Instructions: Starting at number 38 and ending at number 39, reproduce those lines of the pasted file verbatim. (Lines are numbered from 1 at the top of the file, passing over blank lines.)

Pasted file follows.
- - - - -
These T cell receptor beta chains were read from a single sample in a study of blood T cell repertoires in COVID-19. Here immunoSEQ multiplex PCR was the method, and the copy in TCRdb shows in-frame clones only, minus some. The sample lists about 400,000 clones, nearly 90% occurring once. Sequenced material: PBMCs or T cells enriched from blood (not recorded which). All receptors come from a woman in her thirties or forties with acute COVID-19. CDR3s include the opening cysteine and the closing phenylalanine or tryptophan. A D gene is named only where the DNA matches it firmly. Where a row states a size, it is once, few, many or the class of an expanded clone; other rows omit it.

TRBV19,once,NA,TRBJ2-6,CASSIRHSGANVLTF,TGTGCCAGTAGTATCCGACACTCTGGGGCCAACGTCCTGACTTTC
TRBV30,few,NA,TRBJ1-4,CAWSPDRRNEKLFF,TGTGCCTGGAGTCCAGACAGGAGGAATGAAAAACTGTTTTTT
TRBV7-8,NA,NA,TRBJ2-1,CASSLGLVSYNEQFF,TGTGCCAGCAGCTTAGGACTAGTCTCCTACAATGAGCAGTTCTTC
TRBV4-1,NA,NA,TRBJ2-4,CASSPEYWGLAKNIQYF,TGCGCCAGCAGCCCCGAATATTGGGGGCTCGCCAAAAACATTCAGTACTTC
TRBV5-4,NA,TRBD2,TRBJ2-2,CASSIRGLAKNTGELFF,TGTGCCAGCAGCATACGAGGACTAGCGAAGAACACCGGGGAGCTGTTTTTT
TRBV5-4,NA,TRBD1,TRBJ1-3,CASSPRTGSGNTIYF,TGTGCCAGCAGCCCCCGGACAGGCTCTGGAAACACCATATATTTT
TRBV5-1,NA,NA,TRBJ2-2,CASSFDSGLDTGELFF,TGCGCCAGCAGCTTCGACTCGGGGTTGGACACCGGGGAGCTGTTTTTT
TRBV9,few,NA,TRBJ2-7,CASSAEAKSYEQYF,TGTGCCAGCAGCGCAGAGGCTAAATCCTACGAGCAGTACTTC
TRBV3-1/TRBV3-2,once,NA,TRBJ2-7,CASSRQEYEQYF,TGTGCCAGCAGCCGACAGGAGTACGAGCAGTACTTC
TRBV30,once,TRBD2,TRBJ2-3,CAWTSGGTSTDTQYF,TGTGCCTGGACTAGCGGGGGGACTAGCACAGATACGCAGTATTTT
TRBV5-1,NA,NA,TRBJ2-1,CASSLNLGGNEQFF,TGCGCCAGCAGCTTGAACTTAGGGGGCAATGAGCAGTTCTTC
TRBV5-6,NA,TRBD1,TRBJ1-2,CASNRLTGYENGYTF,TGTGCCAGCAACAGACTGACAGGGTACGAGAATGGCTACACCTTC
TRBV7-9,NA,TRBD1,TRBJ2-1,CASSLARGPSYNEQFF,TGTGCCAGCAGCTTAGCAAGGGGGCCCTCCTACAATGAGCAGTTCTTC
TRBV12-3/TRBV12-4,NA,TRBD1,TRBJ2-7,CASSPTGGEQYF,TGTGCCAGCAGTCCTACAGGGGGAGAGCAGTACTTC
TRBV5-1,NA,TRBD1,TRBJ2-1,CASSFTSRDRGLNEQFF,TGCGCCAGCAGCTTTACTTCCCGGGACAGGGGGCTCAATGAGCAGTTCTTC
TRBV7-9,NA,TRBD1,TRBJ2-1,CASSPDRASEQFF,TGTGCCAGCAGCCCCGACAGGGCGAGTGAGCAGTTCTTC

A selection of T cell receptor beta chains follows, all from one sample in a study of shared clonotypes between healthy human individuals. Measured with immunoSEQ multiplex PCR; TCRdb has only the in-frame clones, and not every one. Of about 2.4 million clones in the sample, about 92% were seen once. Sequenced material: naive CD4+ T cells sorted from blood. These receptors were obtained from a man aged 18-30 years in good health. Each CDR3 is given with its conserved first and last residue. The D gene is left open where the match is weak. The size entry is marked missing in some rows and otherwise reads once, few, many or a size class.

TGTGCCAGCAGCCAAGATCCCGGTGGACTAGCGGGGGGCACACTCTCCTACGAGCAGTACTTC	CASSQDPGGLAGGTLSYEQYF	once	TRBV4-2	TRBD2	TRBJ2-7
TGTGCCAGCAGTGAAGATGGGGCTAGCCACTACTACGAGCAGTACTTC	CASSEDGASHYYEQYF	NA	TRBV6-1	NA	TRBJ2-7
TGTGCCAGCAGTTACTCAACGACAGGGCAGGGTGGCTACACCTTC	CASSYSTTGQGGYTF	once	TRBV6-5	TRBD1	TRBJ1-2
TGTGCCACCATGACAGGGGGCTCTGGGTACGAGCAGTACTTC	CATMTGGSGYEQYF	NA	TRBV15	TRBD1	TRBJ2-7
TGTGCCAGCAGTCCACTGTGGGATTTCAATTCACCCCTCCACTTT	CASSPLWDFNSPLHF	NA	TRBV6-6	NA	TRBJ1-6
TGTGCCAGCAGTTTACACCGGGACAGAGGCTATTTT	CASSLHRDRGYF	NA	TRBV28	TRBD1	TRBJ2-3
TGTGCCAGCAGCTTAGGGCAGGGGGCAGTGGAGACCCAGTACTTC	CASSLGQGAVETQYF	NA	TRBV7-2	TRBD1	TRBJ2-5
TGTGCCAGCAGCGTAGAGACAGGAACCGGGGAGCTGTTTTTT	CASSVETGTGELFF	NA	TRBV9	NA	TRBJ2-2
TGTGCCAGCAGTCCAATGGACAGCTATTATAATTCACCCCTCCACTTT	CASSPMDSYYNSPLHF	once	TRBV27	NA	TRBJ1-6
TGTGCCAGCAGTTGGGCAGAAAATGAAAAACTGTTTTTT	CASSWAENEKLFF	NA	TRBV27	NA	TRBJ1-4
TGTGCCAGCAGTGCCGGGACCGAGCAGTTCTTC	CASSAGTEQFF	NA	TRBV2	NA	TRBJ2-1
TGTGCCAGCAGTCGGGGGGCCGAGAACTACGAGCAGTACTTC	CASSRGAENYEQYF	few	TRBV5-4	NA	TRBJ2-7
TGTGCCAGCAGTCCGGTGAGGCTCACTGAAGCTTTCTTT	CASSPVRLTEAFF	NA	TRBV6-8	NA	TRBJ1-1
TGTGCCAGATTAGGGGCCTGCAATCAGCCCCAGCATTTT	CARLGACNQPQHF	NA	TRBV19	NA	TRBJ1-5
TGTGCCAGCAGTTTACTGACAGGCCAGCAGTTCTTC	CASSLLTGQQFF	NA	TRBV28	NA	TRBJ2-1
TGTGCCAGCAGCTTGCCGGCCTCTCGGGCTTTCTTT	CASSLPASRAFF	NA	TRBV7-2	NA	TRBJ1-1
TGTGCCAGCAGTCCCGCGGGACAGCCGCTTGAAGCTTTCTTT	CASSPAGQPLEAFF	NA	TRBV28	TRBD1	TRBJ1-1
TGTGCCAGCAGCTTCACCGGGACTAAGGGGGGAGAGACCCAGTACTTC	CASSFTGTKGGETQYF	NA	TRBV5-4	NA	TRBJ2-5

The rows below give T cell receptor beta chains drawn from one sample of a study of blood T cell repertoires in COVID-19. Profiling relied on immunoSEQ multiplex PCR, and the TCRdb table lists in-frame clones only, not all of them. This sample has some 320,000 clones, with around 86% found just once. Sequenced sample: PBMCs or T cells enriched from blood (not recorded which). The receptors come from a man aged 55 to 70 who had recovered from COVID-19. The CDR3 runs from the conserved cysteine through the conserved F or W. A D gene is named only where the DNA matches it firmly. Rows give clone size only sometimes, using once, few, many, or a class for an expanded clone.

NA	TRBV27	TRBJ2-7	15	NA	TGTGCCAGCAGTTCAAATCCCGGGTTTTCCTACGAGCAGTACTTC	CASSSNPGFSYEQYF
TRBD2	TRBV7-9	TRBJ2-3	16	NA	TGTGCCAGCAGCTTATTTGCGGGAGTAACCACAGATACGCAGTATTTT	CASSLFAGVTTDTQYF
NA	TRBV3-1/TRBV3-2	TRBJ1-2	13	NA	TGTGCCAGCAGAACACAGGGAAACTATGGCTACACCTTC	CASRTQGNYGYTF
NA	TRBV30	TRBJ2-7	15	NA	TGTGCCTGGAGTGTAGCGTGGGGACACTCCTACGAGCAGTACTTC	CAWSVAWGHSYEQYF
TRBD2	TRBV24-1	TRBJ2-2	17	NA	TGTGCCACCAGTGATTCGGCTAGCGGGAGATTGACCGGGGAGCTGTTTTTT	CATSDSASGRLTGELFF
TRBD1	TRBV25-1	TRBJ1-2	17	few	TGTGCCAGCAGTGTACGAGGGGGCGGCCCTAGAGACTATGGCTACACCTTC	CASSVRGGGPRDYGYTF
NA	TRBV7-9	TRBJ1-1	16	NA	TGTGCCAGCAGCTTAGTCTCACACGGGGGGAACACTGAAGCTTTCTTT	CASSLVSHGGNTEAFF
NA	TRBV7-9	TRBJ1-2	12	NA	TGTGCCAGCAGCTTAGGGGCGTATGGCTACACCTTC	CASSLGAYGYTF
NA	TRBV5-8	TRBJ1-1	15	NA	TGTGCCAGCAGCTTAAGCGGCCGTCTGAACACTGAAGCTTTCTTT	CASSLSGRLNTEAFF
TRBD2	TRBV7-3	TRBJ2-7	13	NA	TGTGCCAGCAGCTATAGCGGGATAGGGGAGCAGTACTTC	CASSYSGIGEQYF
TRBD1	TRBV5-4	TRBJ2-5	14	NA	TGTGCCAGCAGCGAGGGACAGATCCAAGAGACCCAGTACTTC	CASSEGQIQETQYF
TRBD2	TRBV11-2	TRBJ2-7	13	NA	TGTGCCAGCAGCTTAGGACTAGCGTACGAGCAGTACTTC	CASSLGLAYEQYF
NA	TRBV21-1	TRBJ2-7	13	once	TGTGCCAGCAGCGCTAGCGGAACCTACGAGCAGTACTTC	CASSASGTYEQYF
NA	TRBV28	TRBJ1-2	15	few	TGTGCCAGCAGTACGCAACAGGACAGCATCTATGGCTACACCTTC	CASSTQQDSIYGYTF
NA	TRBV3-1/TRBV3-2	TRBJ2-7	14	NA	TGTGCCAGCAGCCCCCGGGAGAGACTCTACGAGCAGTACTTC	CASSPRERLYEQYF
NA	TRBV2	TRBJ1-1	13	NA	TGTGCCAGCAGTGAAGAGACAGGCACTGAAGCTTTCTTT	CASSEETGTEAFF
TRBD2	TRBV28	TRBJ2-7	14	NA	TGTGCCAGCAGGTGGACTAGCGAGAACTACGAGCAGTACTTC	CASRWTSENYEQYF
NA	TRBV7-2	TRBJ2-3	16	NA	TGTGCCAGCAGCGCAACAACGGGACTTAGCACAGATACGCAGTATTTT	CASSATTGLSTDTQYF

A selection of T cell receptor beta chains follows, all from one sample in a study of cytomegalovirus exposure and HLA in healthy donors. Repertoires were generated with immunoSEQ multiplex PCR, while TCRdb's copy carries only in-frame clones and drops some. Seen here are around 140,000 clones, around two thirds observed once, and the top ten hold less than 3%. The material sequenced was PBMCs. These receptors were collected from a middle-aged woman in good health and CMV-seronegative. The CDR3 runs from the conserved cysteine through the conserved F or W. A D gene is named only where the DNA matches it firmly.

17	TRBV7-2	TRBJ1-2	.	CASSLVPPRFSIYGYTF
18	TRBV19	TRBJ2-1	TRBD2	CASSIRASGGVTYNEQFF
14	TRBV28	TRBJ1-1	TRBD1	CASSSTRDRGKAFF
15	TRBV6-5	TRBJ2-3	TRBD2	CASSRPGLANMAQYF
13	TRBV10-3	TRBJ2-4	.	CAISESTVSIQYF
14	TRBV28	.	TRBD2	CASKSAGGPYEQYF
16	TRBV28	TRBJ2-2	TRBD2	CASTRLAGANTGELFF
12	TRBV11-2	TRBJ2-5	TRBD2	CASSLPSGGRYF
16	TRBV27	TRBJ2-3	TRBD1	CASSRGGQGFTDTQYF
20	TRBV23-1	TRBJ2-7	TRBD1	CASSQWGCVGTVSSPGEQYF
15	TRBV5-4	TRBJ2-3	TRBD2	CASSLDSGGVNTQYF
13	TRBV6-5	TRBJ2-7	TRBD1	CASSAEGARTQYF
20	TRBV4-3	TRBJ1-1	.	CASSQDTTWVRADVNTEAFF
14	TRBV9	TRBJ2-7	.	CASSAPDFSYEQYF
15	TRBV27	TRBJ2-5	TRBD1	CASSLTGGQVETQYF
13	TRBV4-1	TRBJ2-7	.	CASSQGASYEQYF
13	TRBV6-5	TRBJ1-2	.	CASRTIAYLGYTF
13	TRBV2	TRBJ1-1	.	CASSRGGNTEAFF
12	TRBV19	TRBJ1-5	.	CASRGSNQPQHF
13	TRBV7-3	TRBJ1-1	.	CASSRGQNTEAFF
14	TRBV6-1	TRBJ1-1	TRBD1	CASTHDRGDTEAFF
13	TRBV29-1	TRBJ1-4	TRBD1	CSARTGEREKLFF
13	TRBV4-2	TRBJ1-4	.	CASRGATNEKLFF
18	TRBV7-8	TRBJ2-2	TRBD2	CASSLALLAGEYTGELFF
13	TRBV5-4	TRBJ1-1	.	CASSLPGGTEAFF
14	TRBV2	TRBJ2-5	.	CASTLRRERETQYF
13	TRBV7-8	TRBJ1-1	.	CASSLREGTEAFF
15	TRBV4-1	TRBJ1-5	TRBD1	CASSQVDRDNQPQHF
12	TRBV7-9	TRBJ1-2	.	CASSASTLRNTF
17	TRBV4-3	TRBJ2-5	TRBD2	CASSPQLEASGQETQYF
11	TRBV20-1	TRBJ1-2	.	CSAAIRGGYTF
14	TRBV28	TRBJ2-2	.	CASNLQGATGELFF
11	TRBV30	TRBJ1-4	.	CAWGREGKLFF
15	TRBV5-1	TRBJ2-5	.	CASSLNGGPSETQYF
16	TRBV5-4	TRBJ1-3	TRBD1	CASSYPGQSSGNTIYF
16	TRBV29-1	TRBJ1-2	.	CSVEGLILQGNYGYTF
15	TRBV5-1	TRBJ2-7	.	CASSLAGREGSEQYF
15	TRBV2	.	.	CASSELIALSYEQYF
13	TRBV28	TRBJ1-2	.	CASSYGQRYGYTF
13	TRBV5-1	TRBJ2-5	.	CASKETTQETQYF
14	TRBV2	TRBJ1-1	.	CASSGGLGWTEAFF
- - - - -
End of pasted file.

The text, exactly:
NA	TRBV27	TRBJ2-7	15	NA	TGTGCCAGCAGTTCAAATCCCGGGTTTTCCTACGAGCAGTACTTC	CASSSNPGFSYEQYF
TRBD2	TRBV7-9	TRBJ2-3	16	NA	TGTGCCAGCAGCTTATTTGCGGGAGTAACCACAGATACGCAGTATTTT	CASSLFAGVTTDTQYF